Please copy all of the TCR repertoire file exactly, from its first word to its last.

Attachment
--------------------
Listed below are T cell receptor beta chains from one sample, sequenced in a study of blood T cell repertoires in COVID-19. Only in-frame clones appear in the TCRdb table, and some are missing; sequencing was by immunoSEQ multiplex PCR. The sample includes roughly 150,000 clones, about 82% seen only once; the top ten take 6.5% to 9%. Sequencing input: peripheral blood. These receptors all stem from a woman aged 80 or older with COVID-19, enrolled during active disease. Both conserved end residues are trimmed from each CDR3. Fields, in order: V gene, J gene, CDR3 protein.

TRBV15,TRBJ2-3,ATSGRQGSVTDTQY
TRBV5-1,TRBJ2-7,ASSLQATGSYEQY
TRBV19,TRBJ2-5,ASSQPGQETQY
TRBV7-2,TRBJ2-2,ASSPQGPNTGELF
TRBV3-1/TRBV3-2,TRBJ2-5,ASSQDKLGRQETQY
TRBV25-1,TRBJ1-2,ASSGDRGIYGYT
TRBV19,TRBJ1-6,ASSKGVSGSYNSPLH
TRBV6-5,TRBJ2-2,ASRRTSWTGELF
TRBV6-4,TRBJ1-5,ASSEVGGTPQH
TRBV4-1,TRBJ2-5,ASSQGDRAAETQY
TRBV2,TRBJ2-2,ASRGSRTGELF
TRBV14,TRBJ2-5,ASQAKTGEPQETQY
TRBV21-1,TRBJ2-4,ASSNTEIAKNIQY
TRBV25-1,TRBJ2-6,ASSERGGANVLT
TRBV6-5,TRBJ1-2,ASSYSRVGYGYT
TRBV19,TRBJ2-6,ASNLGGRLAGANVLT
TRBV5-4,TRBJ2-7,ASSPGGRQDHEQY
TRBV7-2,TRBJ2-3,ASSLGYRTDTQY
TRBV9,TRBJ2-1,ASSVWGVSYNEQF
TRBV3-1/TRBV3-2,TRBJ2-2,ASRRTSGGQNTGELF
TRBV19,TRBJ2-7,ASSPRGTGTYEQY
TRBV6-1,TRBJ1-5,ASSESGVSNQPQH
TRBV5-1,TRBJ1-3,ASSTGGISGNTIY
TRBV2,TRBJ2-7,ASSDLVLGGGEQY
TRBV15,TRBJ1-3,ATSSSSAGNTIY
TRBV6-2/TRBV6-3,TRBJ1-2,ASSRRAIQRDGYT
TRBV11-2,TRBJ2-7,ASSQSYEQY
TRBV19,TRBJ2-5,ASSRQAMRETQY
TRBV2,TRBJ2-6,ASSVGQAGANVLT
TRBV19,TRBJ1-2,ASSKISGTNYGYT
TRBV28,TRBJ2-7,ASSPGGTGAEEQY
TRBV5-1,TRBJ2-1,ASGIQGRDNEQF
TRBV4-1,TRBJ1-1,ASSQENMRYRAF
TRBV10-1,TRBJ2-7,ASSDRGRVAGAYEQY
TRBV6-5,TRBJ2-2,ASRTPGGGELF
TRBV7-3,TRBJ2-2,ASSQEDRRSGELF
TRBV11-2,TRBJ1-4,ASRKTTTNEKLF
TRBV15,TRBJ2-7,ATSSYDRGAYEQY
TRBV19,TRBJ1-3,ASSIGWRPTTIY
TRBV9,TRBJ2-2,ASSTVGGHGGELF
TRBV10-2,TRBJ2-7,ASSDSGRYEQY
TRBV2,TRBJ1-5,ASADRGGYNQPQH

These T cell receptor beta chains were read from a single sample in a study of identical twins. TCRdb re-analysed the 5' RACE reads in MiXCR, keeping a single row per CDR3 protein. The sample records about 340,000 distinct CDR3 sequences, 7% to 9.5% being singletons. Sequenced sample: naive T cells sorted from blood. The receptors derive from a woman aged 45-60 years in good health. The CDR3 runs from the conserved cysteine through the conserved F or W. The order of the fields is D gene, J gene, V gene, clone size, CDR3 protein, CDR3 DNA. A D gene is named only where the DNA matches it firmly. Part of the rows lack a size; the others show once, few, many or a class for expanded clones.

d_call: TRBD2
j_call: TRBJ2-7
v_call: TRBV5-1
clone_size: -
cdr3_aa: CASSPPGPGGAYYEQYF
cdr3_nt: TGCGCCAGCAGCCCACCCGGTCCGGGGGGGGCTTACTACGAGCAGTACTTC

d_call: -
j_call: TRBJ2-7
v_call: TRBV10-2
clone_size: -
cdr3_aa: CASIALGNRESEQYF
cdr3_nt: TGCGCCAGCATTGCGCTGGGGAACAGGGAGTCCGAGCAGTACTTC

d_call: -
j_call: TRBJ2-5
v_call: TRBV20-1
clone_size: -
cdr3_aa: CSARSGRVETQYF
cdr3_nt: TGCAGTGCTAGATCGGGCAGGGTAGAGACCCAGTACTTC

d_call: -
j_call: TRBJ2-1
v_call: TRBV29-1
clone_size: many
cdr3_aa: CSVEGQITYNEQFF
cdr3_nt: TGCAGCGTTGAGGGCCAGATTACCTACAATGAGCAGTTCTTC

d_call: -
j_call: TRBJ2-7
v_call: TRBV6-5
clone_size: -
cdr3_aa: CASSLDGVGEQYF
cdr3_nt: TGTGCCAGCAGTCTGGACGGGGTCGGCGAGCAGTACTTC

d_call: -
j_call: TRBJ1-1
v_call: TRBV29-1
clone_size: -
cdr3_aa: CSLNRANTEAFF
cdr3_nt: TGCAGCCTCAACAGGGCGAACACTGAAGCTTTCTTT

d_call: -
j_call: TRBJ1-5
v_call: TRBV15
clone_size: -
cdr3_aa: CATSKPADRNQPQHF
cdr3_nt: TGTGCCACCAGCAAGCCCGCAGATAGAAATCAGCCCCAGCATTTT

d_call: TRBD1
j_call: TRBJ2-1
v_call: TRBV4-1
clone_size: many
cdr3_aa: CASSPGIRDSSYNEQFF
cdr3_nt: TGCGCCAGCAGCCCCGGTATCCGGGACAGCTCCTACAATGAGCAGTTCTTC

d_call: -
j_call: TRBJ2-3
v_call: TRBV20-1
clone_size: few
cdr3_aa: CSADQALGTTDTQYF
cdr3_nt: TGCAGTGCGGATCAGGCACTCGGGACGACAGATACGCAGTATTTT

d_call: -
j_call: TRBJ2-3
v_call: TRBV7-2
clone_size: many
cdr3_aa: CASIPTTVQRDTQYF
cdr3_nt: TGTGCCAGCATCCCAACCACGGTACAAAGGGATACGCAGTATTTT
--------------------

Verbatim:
Listed below are T cell receptor beta chains from one sample, sequenced in a study of blood T cell repertoires in COVID-19. Only in-frame clones appear in the TCRdb table, and some are missing; sequencing was by immunoSEQ multiplex PCR. The sample includes roughly 150,000 clones, about 82% seen only once; the top ten take 6.5% to 9%. Sequencing input: peripheral blood. These receptors all stem from a woman aged 80 or older with COVID-19, enrolled during active disease. Both conserved end residues are trimmed from each CDR3. Fields, in order: V gene, J gene, CDR3 protein.

TRBV15,TRBJ2-3,ATSGRQGSVTDTQY
TRBV5-1,TRBJ2-7,ASSLQATGSYEQY
TRBV19,TRBJ2-5,ASSQPGQETQY
TRBV7-2,TRBJ2-2,ASSPQGPNTGELF
TRBV3-1/TRBV3-2,TRBJ2-5,ASSQDKLGRQETQY
TRBV25-1,TRBJ1-2,ASSGDRGIYGYT
TRBV19,TRBJ1-6,ASSKGVSGSYNSPLH
TRBV6-5,TRBJ2-2,ASRRTSWTGELF
TRBV6-4,TRBJ1-5,ASSEVGGTPQH
TRBV4-1,TRBJ2-5,ASSQGDRAAETQY
TRBV2,TRBJ2-2,ASRGSRTGELF
TRBV14,TRBJ2-5,ASQAKTGEPQETQY
TRBV21-1,TRBJ2-4,ASSNTEIAKNIQY
TRBV25-1,TRBJ2-6,ASSERGGANVLT
TRBV6-5,TRBJ1-2,ASSYSRVGYGYT
TRBV19,TRBJ2-6,ASNLGGRLAGANVLT
TRBV5-4,TRBJ2-7,ASSPGGRQDHEQY
TRBV7-2,TRBJ2-3,ASSLGYRTDTQY
TRBV9,TRBJ2-1,ASSVWGVSYNEQF
TRBV3-1/TRBV3-2,TRBJ2-2,ASRRTSGGQNTGELF
TRBV19,TRBJ2-7,ASSPRGTGTYEQY
TRBV6-1,TRBJ1-5,ASSESGVSNQPQH
TRBV5-1,TRBJ1-3,ASSTGGISGNTIY
TRBV2,TRBJ2-7,ASSDLVLGGGEQY
TRBV15,TRBJ1-3,ATSSSSAGNTIY
TRBV6-2/TRBV6-3,TRBJ1-2,ASSRRAIQRDGYT
TRBV11-2,TRBJ2-7,ASSQSYEQY
TRBV19,TRBJ2-5,ASSRQAMRETQY
TRBV2,TRBJ2-6,ASSVGQAGANVLT
TRBV19,TRBJ1-2,ASSKISGTNYGYT
TRBV28,TRBJ2-7,ASSPGGTGAEEQY
TRBV5-1,TRBJ2-1,ASGIQGRDNEQF
TRBV4-1,TRBJ1-1,ASSQENMRYRAF
TRBV10-1,TRBJ2-7,ASSDRGRVAGAYEQY
TRBV6-5,TRBJ2-2,ASRTPGGGELF
TRBV7-3,TRBJ2-2,ASSQEDRRSGELF
TRBV11-2,TRBJ1-4,ASRKTTTNEKLF
TRBV15,TRBJ2-7,ATSSYDRGAYEQY
TRBV19,TRBJ1-3,ASSIGWRPTTIY
TRBV9,TRBJ2-2,ASSTVGGHGGELF
TRBV10-2,TRBJ2-7,ASSDSGRYEQY
TRBV2,TRBJ1-5,ASADRGGYNQPQH

These T cell receptor beta chains were read from a single sample in a study of identical twins. TCRdb re-analysed the 5' RACE reads in MiXCR, keeping a single row per CDR3 protein. The sample records about 340,000 distinct CDR3 sequences, 7% to 9.5% being singletons. Sequenced sample: naive T cells sorted from blood. The receptors derive from a woman aged 45-60 years in good health. The CDR3 runs from the conserved cysteine through the conserved F or W. The order of the fields is D gene, J gene, V gene, clone size, CDR3 protein, CDR3 DNA. A D gene is named only where the DNA matches it firmly. Part of the rows lack a size; the others show once, few, many or a class for expanded clones.

d_call: TRBD2
j_call: TRBJ2-7
v_call: TRBV5-1
clone_size: -
cdr3_aa: CASSPPGPGGAYYEQYF
cdr3_nt: TGCGCCAGCAGCCCACCCGGTCCGGGGGGGGCTTACTACGAGCAGTACTTC

d_call: -
j_call: TRBJ2-7
v_call: TRBV10-2
clone_size: -
cdr3_aa: CASIALGNRESEQYF
cdr3_nt: TGCGCCAGCATTGCGCTGGGGAACAGGGAGTCCGAGCAGTACTTC

d_call: -
j_call: TRBJ2-5
v_call: TRBV20-1
clone_size: -
cdr3_aa: CSARSGRVETQYF
cdr3_nt: TGCAGTGCTAGATCGGGCAGGGTAGAGACCCAGTACTTC

d_call: -
j_call: TRBJ2-1
v_call: TRBV29-1
clone_size: many
cdr3_aa: CSVEGQITYNEQFF
cdr3_nt: TGCAGCGTTGAGGGCCAGATTACCTACAATGAGCAGTTCTTC

d_call: -
j_call: TRBJ2-7
v_call: TRBV6-5
clone_size: -
cdr3_aa: CASSLDGVGEQYF
cdr3_nt: TGTGCCAGCAGTCTGGACGGGGTCGGCGAGCAGTACTTC

d_call: -
j_call: TRBJ1-1
v_call: TRBV29-1
clone_size: -
cdr3_aa: CSLNRANTEAFF
cdr3_nt: TGCAGCCTCAACAGGGCGAACACTGAAGCTTTCTTT

d_call: -
j_call: TRBJ1-5
v_call: TRBV15
clone_size: -
cdr3_aa: CATSKPADRNQPQHF
cdr3_nt: TGTGCCACCAGCAAGCCCGCAGATAGAAATCAGCCCCAGCATTTT

d_call: TRBD1
j_call: TRBJ2-1
v_call: TRBV4-1
clone_size: many
cdr3_aa: CASSPGIRDSSYNEQFF
cdr3_nt: TGCGCCAGCAGCCCCGGTATCCGGGACAGCTCCTACAATGAGCAGTTCTTC

d_call: -
j_call: TRBJ2-3
v_call: TRBV20-1
clone_size: few
cdr3_aa: CSADQALGTTDTQYF
cdr3_nt: TGCAGTGCGGATCAGGCACTCGGGACGACAGATACGCAGTATTTT

d_call: -
j_call: TRBJ2-3
v_call: TRBV7-2
clone_size: many
cdr3_aa: CASIPTTVQRDTQYF
cdr3_nt: TGTGCCAGCATCCCAACCACGGTACAAAGGGATACGCAGTATTTT